The unions also dabble in pro-abortion politics, and there is no question in my mind that the socialist and communist agitators who either try to or actually successfully infiltrate them push this agenda. The long held position of neutrality of the major national unions on abortion is beginning to creak and crack as well.
In leftist Newspeak, the unions ought to support abortion because union members “resent and resist government intrusion into matters that are essentially private” – as if that ever stopped labor unions from interfering with private property, or the teacher’s unions from viciously opposing homeschooling. The truth is that the socialists and communists factions in the unions believe abortion is a “democratic right” necessary for the “liberation of women”, though in reality it is part of the overall program to destroy the traditional family and replace it with dependence upon some collective, be it the public school, the union, the state, and really all of the above in a hideous bureaucratic symbiosis. The idea that these people care a lick about “privacy” is laughable and absurd.
Sadly even the Church is still mixed up in this business. Though Catholic social teaching holds private property rights, parental education rights, and most importantly the right to life to be sacred and inviolable, it hasn’t stopped various dioceses from collaborating with the unions on other issues.
Tod Tamberg, a spokesman for the Archdiocese of Los Angeles, which has worked with labor leaders on organizing and immigrant rights, called the vote [a union resolution against an anti-abortion ballot measure -J.H.] “disappointing” but added: “It would be unrealistic to expect every group to believe the same way we do about every issue. It doesn’t preclude us from working together on those areas where we do share common concerns.”
Normally this is a rational sentiment. But in this case Catholics need to realize that unions are part and parcel of the Culture of Death. Whether it stems from the overt agitprop of the open socialists and communists, or simply resides in the fact that union dues are the life’s blood of the pro-abortion Democratic Party, the unions are intimately bound up with the assault on unborn human beings and the traditional family. For the same article notes,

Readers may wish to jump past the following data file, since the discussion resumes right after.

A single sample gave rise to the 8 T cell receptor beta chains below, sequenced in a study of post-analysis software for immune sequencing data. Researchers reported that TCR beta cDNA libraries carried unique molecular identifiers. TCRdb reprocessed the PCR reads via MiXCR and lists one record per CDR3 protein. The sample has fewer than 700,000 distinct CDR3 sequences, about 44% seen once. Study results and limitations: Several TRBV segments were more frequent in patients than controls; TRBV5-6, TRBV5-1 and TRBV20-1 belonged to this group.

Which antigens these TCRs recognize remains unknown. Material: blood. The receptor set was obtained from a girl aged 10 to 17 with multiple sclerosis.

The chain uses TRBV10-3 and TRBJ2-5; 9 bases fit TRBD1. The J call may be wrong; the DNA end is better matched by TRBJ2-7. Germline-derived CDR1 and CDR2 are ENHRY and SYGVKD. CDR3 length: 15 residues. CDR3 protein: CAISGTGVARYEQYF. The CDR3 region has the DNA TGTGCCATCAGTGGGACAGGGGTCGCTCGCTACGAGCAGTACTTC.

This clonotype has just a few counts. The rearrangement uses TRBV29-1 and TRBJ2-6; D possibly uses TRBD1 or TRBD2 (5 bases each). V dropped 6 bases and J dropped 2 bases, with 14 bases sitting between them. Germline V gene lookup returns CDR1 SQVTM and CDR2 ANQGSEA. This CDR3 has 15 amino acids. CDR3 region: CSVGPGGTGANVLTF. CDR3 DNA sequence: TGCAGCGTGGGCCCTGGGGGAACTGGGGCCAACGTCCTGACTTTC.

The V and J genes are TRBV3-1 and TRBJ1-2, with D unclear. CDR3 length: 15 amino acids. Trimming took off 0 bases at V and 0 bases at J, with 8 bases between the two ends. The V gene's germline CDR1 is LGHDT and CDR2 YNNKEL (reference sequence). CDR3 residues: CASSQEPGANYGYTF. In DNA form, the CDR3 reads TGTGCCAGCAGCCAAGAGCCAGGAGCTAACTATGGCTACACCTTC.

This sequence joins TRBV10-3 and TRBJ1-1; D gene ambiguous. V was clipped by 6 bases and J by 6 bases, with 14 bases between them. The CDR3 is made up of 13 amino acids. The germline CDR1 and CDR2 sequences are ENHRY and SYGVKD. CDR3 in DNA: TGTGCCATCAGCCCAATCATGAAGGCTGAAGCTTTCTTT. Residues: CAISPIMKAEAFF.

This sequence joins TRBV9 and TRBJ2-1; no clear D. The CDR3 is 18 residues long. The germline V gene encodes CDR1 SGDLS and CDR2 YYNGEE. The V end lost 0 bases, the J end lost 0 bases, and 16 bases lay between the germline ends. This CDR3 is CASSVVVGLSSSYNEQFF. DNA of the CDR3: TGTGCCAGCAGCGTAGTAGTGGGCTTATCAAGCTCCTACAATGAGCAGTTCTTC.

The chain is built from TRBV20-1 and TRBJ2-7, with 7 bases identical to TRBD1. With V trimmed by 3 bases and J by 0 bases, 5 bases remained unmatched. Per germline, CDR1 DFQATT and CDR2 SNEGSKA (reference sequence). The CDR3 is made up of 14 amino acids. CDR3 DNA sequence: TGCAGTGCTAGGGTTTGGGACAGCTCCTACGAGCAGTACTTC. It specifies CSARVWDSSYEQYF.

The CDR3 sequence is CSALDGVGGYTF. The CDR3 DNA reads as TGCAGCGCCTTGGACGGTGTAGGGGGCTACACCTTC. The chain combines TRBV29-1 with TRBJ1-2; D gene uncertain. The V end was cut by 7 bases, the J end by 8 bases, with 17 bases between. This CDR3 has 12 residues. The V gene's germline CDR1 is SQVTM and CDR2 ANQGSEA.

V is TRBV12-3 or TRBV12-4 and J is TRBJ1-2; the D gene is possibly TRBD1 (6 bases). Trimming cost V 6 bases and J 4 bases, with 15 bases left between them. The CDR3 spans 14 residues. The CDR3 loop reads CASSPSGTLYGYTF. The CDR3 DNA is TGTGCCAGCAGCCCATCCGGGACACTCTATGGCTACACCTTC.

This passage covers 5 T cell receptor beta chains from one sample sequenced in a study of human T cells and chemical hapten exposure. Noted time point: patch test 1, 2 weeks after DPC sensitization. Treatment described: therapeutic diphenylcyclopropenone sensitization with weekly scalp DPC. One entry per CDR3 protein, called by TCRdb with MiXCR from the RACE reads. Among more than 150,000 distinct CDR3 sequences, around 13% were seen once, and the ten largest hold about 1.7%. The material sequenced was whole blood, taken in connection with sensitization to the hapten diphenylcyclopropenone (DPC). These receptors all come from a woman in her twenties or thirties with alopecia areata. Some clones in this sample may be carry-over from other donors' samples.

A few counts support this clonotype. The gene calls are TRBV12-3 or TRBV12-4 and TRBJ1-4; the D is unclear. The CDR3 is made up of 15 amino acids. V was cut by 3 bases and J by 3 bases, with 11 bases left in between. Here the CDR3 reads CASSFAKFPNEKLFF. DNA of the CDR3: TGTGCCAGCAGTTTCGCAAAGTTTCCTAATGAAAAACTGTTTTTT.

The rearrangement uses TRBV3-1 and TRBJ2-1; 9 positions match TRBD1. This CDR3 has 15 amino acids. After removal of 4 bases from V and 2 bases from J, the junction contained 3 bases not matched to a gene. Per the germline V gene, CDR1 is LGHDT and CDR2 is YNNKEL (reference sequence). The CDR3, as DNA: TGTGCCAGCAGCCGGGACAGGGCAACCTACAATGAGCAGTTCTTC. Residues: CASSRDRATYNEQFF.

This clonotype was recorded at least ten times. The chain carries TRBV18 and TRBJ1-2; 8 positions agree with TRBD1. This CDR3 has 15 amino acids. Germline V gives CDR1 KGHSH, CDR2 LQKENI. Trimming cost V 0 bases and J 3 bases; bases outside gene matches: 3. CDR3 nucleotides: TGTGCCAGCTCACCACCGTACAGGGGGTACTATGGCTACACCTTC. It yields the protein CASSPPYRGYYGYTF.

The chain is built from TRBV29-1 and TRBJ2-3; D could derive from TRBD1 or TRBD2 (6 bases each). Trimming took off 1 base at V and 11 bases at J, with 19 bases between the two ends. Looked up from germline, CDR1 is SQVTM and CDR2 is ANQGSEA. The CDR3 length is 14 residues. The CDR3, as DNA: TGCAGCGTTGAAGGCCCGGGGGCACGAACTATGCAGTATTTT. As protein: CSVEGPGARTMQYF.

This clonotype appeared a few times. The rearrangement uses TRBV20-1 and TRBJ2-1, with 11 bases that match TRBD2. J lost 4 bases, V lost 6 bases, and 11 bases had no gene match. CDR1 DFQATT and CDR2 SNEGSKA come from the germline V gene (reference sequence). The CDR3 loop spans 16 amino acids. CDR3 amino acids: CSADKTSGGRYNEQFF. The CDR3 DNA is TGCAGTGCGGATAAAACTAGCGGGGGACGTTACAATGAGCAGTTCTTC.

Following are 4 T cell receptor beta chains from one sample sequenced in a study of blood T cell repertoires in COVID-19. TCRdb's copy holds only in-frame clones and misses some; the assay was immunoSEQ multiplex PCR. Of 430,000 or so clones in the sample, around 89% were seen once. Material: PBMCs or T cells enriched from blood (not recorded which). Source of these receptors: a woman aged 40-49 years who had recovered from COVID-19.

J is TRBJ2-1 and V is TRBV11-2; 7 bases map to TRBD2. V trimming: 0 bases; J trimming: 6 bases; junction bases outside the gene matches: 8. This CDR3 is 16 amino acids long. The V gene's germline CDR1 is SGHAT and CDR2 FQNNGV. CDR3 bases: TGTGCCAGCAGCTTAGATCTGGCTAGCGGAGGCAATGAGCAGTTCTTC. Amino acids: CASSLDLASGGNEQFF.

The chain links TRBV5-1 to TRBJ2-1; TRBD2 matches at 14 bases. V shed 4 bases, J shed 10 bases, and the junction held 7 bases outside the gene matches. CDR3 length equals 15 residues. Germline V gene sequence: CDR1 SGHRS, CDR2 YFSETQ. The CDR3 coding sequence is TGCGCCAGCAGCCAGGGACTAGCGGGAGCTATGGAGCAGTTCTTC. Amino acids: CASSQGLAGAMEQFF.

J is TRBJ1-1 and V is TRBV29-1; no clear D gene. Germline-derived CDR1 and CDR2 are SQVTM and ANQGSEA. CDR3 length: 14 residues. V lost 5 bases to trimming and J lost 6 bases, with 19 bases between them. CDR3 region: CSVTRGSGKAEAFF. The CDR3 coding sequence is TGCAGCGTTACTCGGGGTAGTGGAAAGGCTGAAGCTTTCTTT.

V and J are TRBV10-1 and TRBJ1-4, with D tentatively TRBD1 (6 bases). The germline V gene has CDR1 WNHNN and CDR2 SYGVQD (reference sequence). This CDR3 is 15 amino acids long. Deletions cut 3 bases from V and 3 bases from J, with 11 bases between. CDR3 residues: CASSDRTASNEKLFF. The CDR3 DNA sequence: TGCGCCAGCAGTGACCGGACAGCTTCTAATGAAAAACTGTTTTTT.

As unions become weaker, as traditional allies fall away, unions can rely increasingly on the liberal left and the radical left,” said Nelson Lichtenstein, a leading scholar of labor history at UC Santa Barbara. “Abortion rights are key issues for American liberals, and these are their allies.”
The unions become weaker, but paradoxically, they gain more political power as they shift more resources to buying politicians. At the same time they become even more susceptible than they were at the height of the Red Scare to Marxist infiltration. This is a toxic and lethal combination. I happen to know from first-hand personal experience that communist infiltration of the unions is a fact. I knew some of the infiltrators, and there is hardly a professional commie in the country that isn’t a full-blown supporter of abortion “rights”, either positively, or by default. My own defection from communism began with my decision to fully develop and speak about my pro-life views.
Those worried about wages and social justice should forget about unions, and support policies that will increase employee ownership, financial security, and the value of the dollar. It was a conservative Republican, Dana Rohrabacher, who introduced the Employee Ownership Act of 1999, and libertarian-constitutionalist Ron Paul and many other conservative Republicans co-sponsored it. This act would have done more for the workers of America than all of the pinko unions have done for them in the last 40 years.